What We Do…
Emerald Invitations provides a distinctive combination of custom and catalog invitations, as well as hand and machine calligraphy, designed to make your wedding day memorable and uniquely yours. We work hard to ensure each piece is designed and executed with the highest quality craftsmanship and reflects each couple’s own style and personality. Contact us today for a private appointment.
“I cannot speak highly enough about Emerald Invitations. After wasting my time for weeks with another shop, a friend recommended Emerald Invitations. I live in another state so I was a little hesitant to work with someone so far away at first. I’m so glad I did!”Kate, Wedding: 09/28/2013
” I can’t speak highly enough of the quality and service these guys deliver. They hit the perfect balance of flexibility in customizing whatever we wanted, while providing guidance to help us figure out what that actually was!”Stephanie, Wedding: 09/21/2013
“What a wonderful and fun team Mike and Chris are!!! We had know idea what we were doing in picking out our invitations etc. and they were so patient and kind!!”Gena, Wedding: 07/19/2013
“Great experience working with them! They were very helpful when we went to their store to look at invitations. They were very responsive to all of my questions and the invitations came out beautifully.”Amy, Wedding: 07/06/2013
Interesting News and Happenings
Holy smokes! The New York Times reports that cannabis-themed weddings are the latest craze on the West Coast. (The sale of marijuana for recreational use is now legal in Colorado and Washington State.)
"Weedings," or weed weddings, incorporate the drug in everything from floral arrangements to favors and edible desserts to joint bars. There are even "budtenders" at dispensaries who will advise newlyweds on which strain they should choose. (Bec Koop of Buds and Blossoms says that "If there are two conflicting families who are not too happy about the wedding, you might want to find a strain that will make them a bit more euphoric.")
Photo Credit: The Hazy Daisy on Instagram
According to proponents, including pot-centric details is no different than newlyweds sharing other pastimes or hobbies that they love with their guests. We're guessing that even a Harry Potter, zombies or some other wacky wedding theme isn't as likely to make Grandma blush or your boss squirm in their seat, though. However, advocates argue just the opposite: Unlike alcohol, marijuana is perfect for weddings because it mellows everyone out and fosters positive emotion.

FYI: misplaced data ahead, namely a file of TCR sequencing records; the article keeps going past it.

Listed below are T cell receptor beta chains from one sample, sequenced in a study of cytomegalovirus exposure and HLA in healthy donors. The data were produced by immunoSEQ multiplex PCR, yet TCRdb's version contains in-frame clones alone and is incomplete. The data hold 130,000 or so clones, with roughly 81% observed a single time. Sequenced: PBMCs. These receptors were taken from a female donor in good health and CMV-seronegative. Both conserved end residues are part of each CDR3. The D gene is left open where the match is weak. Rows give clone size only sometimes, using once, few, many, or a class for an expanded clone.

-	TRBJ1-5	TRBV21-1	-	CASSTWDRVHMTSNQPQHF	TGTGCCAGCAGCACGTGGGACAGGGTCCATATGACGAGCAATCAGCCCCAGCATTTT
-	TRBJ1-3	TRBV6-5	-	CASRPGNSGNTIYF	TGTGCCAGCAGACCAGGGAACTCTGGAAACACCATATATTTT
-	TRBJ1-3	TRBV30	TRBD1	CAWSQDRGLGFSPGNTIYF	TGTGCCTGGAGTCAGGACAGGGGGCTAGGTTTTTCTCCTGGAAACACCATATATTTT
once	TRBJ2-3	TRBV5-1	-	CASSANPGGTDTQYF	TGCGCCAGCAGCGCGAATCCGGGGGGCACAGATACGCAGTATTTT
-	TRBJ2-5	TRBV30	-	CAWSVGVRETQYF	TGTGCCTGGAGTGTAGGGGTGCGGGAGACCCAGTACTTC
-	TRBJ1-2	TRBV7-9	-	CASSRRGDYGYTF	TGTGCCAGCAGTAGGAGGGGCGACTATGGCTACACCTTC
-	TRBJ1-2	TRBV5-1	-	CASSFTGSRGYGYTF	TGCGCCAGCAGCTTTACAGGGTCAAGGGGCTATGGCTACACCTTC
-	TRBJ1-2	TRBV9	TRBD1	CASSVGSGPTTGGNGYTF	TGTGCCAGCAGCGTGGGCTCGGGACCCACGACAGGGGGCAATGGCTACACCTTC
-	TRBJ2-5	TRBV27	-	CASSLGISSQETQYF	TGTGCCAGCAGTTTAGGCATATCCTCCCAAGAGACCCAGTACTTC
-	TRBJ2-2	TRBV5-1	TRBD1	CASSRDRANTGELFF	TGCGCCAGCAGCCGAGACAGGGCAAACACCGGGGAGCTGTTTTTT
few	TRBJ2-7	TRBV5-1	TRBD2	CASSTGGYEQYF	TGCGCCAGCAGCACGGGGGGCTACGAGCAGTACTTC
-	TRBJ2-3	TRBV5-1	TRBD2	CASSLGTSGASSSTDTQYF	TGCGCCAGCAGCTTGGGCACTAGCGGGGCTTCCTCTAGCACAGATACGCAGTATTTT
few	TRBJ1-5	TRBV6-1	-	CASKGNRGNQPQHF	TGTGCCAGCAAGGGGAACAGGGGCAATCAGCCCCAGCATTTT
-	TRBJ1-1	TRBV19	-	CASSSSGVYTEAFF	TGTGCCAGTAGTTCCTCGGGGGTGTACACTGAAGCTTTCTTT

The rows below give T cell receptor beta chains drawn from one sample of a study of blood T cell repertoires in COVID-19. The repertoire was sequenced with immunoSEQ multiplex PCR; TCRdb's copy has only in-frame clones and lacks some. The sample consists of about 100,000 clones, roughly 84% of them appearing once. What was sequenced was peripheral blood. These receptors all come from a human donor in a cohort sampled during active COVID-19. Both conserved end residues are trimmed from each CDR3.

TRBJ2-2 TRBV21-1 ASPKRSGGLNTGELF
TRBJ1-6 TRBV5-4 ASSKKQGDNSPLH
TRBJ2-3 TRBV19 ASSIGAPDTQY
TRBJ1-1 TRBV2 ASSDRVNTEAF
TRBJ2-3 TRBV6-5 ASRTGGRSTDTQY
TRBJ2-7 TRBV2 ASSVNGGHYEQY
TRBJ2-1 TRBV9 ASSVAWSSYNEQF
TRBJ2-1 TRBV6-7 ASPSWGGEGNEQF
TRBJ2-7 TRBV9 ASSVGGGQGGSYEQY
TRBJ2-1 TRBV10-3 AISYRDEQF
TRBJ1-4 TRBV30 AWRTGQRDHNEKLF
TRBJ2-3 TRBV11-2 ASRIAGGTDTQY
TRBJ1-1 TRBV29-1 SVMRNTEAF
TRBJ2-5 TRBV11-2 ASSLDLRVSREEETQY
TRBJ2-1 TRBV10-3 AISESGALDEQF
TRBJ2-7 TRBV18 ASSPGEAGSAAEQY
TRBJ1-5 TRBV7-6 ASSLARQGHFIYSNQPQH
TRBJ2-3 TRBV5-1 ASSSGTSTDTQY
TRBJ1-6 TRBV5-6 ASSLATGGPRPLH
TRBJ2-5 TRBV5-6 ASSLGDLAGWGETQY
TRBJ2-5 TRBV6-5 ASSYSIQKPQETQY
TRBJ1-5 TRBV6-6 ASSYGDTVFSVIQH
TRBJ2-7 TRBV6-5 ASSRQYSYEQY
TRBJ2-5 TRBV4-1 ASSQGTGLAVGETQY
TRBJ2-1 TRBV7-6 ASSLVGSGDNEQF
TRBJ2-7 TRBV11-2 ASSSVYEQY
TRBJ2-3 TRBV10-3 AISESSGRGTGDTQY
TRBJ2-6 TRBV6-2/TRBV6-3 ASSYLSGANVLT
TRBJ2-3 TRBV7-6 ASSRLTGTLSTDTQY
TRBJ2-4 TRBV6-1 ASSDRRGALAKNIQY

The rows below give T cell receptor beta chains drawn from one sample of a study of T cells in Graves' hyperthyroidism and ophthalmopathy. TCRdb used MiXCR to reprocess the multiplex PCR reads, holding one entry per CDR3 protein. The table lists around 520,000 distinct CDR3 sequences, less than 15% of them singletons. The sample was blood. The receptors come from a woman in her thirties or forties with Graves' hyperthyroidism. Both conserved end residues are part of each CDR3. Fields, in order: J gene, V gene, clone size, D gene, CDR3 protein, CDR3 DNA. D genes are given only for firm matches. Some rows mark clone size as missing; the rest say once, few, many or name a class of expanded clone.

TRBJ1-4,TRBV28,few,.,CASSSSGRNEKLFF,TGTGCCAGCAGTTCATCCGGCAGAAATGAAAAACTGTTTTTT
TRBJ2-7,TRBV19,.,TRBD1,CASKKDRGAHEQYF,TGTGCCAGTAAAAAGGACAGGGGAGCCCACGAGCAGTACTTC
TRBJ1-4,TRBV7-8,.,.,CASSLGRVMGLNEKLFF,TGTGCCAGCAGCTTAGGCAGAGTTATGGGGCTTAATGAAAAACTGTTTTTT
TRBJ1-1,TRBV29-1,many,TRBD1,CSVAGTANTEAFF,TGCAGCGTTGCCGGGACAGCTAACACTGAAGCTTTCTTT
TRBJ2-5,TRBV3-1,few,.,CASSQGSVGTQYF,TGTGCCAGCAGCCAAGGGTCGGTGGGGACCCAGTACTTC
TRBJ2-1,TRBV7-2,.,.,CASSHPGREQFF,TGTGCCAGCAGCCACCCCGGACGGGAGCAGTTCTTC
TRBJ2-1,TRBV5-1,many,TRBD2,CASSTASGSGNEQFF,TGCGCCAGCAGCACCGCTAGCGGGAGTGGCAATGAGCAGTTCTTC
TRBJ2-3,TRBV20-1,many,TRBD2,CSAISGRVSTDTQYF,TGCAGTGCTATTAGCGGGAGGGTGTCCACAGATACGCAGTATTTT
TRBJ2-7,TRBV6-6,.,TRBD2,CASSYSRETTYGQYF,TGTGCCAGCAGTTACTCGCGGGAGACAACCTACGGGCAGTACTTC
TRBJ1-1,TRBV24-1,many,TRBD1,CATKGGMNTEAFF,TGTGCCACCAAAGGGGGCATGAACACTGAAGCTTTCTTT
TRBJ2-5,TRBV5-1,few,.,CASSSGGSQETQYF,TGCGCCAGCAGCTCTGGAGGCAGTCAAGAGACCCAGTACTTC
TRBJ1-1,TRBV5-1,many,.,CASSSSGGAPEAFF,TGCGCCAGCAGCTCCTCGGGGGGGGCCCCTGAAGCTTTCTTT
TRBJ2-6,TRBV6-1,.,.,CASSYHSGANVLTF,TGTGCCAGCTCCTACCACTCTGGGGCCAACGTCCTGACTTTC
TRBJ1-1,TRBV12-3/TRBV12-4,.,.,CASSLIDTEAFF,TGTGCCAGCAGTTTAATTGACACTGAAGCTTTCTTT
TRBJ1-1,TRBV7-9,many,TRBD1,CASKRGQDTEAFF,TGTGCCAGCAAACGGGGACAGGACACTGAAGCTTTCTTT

In the midst of wedding planning and the countless decisions that must be made, it can be easy to forget about the most important thing in your life: your relationship with your fiancé. Date night gets waylaid by DJ interviews, brunch gets bumped by florist visits and suddenly you realize that you haven’t spent quality time together in months. Here are a few ways to stay focused on each other before saying "I Do."
1. Make your relationship the number one priority.
It sounds trite, but explaining what you need and what is bothering you is an essential component of every relationship. If you’re feeling like all of the focus is on your wedding and not on your relationship, tell your fiancé. Let them know that you love them and spend an evening out that has nothing to do with your upcoming wedding. This gives him/her a heads up and the ability to fix the situation before it turns into an argument.
On July 29, 2012, Nicole Vinciguerra Pagliaro married the love of her life in two stunning dresses. For the ceremony, she wore her aunt's elegant 41-year old dress (which she returned the next day) and during her reception she changed into a stunning ruffled fit-and-flare.
A few weeks after her nuptials, she took her reception gown to South Beach Cleaners on Staten Island to be preserved. When Hurricane Sandy hit and flooded the dry cleaners with over five feet of water, the new bride thought her dress was lost forever.
The bride kisses her new husband in her aunt's vintage gown.
Photo via Facebook
Here, we see the beautiful reception dress as the couple pose for photos beneath the Verrazano Bridge.
Photo via Facebook
After the newlyweds tied the knot, they moved into a new house in a different neighborhood. (They were expecting their first child.) A couple days after Superstorm Sandy, the groom, Michael Pagliaro, went back to their old town to check on friends and family that still lived there. The bride was devastated when her husband told her that the shop that had her dress was completely destroyed.